1493 for Young People by Charles C. Mann tells the gripping story of globalization through travel, trade, colonization, and migration from its beginnings in the 15th century to the present.
How did the lowly potato plant feed the poor across Europe and then cause the deaths of millions? How did the rubber plant enable industrialization? What is the connection between malaria, slavery, and the outcome of the American Revolution? How did the fabled silver mountain of 16th-century Bolivia fund economic development in the flood-prone plains of rural China and the wars of the Spanish Empire?
Here is the story of how sometimes the greatest leaps also posed the greatest threats to human advancement. Mann's language is as plainspoken and clear as it is provocative, his research and erudition vast, his conclusions ones that will stimulate the critical thinking of young people. 1493 for Young People provides tools for wrestling with the most pressing issues of today and will empower young people as they struggle with a changing world.
©2014 Charles C. Mann (P)2016 Audible, Inc.
I'm Audible's first Editor-at-Large, the host of In Bed with Susie Bright -- and a longtime author, editor, journo, and bookworm. I listen to audio when I'm cooking, playing cards, knitting, going to bed, waking up, driving, and putting other people's kids to bed! My favorite audiobooks, ever, are: "True Grit" and "The Dog of the South."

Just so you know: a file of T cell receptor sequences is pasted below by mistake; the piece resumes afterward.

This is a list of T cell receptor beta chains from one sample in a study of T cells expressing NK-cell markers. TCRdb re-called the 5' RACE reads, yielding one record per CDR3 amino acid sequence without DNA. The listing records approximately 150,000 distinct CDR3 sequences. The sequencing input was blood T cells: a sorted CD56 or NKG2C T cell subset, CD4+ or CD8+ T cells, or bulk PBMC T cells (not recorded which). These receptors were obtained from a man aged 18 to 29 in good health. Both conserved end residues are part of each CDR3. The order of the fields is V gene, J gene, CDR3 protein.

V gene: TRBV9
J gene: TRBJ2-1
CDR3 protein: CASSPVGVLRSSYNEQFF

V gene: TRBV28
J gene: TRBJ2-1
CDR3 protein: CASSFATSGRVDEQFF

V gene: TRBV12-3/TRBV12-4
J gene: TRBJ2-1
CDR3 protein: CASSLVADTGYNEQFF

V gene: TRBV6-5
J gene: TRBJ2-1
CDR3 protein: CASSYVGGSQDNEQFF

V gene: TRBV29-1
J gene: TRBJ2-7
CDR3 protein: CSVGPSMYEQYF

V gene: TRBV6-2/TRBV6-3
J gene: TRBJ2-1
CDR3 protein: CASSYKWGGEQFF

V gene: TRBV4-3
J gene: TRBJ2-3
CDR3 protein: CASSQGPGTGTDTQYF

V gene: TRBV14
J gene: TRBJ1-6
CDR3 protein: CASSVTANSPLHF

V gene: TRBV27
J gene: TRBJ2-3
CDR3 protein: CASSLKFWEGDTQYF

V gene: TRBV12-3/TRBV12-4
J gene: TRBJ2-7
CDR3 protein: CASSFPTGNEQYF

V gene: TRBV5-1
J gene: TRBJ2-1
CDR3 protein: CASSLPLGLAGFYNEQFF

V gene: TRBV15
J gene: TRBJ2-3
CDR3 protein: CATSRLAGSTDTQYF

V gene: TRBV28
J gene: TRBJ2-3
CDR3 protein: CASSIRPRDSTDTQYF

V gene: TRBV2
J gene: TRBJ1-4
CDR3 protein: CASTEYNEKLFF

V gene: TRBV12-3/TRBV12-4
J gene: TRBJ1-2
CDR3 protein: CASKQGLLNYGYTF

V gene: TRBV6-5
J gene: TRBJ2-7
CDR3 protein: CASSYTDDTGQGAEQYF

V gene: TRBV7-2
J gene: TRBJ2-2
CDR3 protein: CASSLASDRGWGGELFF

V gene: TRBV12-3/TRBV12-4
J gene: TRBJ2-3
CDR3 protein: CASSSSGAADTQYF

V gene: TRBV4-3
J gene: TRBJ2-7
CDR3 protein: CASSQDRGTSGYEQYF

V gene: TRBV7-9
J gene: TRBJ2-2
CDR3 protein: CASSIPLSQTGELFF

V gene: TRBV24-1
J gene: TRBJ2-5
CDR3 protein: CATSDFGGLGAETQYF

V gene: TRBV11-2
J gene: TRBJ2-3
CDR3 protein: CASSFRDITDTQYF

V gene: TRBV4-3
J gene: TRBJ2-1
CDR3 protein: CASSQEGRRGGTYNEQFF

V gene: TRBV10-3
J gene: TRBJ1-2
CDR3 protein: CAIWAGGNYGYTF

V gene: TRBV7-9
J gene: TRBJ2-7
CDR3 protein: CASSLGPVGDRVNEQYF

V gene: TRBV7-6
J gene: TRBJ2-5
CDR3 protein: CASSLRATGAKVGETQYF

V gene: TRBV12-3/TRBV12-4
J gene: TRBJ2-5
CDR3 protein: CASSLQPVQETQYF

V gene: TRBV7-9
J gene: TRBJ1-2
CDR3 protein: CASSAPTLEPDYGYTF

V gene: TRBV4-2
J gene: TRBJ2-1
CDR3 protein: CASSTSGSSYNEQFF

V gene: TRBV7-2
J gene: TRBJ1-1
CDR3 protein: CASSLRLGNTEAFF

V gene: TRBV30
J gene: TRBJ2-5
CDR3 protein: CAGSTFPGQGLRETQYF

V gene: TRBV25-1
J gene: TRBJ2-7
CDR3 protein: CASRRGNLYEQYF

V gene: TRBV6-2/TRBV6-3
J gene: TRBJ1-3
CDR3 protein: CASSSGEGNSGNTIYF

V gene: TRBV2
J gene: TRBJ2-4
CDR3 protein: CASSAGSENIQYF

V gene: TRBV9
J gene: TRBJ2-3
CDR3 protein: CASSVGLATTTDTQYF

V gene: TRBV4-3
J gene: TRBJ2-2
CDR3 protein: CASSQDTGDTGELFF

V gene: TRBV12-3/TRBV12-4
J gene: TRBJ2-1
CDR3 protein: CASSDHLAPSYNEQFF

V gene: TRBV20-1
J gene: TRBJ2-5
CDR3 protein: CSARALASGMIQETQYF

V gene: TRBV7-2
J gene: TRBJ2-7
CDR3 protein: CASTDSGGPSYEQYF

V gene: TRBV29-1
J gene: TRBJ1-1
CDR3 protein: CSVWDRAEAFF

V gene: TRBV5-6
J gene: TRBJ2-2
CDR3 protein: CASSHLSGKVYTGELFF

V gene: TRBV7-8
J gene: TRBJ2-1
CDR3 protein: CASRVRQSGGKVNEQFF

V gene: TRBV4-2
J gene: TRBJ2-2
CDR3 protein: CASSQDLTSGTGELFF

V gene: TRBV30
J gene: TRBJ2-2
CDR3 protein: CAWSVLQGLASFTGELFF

"1493 for Young People" takes this popular history of the explosion that happened post-Columbus and makes it a comprehensible tale. The Columbian Exchange was absolutely b-a-n-a-n-a-s, a biological free-for-all that makes today's globalism seem tame by comparison
There are so many moments that made me think, "Wow, I didn't know that!" Take the "biological bedlam" that came when the Spanish unwittingly brought scale insects to the Caribbean whose sugary excrement ignited the population of native fire ants which in turn destroyed entire plantations and orchards, or that Europeans already knew the world was round, but Columbus was trying to prove that it was pear shaped!
Stefoff simplifies the book, making it fully comprehensible for young people, and narrator James Fouhey is careful and clear.
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